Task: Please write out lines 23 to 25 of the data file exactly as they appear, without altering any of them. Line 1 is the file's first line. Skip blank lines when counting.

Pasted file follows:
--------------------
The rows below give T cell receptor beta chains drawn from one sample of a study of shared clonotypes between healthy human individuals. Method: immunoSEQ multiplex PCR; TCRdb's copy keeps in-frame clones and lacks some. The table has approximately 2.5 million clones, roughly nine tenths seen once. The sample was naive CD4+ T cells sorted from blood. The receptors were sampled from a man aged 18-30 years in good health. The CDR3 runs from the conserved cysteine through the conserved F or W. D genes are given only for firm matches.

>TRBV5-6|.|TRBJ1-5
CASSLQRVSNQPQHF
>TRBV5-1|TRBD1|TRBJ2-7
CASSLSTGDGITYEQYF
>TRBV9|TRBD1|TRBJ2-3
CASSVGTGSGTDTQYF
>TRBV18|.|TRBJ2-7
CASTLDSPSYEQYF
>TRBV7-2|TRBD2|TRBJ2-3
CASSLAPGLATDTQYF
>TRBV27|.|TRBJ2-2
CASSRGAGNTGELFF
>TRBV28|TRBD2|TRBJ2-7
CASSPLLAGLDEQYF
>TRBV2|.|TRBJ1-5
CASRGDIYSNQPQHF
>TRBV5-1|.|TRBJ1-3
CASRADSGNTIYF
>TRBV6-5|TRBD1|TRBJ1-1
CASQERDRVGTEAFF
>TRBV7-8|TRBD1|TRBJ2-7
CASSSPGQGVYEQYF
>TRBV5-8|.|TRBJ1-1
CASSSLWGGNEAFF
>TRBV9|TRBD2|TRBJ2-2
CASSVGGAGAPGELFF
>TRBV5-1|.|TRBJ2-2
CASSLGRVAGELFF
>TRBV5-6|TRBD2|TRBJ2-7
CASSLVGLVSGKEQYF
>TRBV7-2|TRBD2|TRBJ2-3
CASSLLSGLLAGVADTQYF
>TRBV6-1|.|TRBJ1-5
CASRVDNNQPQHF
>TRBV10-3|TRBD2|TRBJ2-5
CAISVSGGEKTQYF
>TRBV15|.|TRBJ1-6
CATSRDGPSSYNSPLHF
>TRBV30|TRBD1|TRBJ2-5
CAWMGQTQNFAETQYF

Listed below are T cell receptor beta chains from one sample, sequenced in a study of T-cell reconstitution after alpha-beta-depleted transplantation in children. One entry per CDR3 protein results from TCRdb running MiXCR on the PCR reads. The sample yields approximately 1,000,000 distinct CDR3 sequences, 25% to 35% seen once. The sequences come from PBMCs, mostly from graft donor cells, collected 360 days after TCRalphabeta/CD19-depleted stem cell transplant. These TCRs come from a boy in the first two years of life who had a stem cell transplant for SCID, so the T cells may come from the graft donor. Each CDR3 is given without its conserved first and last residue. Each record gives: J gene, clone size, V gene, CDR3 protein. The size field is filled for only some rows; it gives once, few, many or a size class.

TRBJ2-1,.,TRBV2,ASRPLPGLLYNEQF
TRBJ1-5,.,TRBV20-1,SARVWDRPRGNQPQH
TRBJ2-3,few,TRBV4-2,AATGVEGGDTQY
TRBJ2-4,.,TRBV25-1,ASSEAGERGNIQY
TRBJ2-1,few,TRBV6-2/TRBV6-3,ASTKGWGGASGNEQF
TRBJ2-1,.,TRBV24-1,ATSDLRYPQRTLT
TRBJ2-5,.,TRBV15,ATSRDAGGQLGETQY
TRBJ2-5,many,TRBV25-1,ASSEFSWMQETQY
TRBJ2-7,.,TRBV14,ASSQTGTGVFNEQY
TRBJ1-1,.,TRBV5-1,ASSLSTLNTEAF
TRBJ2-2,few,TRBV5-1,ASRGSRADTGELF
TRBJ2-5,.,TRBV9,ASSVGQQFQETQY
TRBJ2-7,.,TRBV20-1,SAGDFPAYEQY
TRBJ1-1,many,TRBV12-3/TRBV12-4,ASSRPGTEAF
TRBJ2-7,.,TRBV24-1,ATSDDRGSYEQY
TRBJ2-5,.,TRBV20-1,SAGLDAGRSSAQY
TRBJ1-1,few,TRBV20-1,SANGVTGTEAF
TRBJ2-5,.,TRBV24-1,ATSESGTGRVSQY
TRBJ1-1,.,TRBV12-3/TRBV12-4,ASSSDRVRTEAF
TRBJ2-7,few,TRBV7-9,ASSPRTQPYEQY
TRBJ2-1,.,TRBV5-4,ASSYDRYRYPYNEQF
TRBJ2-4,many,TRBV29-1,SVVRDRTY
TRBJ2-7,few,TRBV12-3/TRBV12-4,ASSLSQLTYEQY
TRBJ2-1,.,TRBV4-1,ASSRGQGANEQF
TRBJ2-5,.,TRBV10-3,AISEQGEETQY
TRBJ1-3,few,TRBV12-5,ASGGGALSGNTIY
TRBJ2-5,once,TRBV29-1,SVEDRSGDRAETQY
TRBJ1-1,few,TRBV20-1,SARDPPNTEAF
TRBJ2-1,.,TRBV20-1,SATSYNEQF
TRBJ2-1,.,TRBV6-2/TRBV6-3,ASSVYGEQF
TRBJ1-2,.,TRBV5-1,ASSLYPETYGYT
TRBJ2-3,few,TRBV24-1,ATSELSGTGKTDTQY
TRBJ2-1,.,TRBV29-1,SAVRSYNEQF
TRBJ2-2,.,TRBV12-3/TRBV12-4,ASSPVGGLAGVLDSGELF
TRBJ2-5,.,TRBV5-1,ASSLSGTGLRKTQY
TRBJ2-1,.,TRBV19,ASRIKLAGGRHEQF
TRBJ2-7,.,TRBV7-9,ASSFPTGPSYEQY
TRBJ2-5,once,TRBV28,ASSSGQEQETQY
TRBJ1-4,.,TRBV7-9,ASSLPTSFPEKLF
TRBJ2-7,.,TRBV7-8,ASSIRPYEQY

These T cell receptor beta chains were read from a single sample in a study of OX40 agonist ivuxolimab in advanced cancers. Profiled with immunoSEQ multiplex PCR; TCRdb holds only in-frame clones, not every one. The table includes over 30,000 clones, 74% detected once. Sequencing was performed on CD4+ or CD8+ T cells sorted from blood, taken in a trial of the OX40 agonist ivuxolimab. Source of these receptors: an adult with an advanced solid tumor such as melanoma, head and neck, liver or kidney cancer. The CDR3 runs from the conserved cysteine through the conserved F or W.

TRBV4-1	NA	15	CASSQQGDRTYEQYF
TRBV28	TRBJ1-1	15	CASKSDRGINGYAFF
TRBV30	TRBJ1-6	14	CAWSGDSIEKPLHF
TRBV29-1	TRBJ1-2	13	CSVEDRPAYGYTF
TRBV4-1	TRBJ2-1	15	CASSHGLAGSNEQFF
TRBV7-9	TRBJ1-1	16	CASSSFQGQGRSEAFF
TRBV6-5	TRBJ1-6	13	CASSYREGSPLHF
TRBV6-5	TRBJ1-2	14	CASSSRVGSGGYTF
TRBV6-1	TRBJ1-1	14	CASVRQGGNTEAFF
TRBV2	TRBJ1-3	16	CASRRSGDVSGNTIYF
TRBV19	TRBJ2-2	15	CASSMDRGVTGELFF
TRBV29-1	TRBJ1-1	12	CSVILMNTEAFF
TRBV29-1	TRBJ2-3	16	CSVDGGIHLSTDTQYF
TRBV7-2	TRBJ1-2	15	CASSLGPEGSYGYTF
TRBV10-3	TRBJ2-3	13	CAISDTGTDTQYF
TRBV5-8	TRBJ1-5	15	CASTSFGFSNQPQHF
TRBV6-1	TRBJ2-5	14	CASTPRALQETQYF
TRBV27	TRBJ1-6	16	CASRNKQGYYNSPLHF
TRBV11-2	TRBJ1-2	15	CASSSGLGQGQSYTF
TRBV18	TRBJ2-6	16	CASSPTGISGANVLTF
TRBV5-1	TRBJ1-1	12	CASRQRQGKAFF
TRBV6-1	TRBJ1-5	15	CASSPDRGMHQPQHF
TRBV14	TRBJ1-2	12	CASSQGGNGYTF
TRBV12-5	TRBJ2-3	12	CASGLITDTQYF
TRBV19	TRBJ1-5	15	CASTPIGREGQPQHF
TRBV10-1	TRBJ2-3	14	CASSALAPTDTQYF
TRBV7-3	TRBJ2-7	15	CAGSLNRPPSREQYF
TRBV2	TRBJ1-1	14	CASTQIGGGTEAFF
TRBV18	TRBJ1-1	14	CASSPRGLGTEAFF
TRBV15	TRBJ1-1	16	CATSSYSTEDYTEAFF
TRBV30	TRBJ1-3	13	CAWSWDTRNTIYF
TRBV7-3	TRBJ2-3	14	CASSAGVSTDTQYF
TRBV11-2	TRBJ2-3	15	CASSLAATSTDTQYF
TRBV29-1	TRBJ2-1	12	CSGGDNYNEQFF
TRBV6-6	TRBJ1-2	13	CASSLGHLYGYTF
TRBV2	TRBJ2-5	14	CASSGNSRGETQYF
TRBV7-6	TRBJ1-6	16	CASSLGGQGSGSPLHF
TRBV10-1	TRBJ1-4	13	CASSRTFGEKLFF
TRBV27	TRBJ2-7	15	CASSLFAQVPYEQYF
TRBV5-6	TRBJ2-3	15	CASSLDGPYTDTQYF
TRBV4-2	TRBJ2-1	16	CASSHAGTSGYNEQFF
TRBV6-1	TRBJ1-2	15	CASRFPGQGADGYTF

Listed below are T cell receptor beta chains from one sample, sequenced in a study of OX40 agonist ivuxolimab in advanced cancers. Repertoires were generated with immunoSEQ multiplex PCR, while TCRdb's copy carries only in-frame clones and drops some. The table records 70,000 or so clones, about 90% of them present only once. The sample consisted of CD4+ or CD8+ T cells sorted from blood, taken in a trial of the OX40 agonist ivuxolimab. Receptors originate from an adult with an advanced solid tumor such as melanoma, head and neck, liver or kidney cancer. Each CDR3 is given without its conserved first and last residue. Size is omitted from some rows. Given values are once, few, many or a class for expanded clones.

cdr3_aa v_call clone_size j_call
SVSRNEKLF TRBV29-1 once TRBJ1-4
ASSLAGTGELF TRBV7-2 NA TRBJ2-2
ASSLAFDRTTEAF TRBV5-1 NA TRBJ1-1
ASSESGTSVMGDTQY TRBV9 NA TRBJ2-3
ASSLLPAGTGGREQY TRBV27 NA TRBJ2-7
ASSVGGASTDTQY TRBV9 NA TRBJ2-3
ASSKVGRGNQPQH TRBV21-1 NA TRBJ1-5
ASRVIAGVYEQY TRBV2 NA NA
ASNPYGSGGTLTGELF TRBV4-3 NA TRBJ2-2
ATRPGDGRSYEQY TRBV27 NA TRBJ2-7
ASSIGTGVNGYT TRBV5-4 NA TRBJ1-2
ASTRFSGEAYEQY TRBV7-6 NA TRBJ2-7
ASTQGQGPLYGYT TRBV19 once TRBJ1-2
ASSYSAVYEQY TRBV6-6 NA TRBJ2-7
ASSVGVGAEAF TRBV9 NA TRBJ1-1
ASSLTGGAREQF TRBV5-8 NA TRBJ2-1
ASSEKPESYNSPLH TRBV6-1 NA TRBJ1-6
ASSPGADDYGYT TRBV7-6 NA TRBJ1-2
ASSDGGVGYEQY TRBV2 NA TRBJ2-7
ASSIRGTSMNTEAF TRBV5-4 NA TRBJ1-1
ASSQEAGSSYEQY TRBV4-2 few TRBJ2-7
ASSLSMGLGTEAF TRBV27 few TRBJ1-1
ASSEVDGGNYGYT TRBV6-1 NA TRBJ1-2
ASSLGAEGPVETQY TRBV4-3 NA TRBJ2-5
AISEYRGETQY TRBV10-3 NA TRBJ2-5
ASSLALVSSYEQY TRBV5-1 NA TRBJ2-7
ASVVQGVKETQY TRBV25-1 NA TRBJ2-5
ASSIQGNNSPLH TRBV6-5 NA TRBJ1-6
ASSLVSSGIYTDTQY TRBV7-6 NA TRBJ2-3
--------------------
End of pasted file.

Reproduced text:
CASSSPGQGVYEQYF
>TRBV5-8|.|TRBJ1-1
CASSSLWGGNEAFF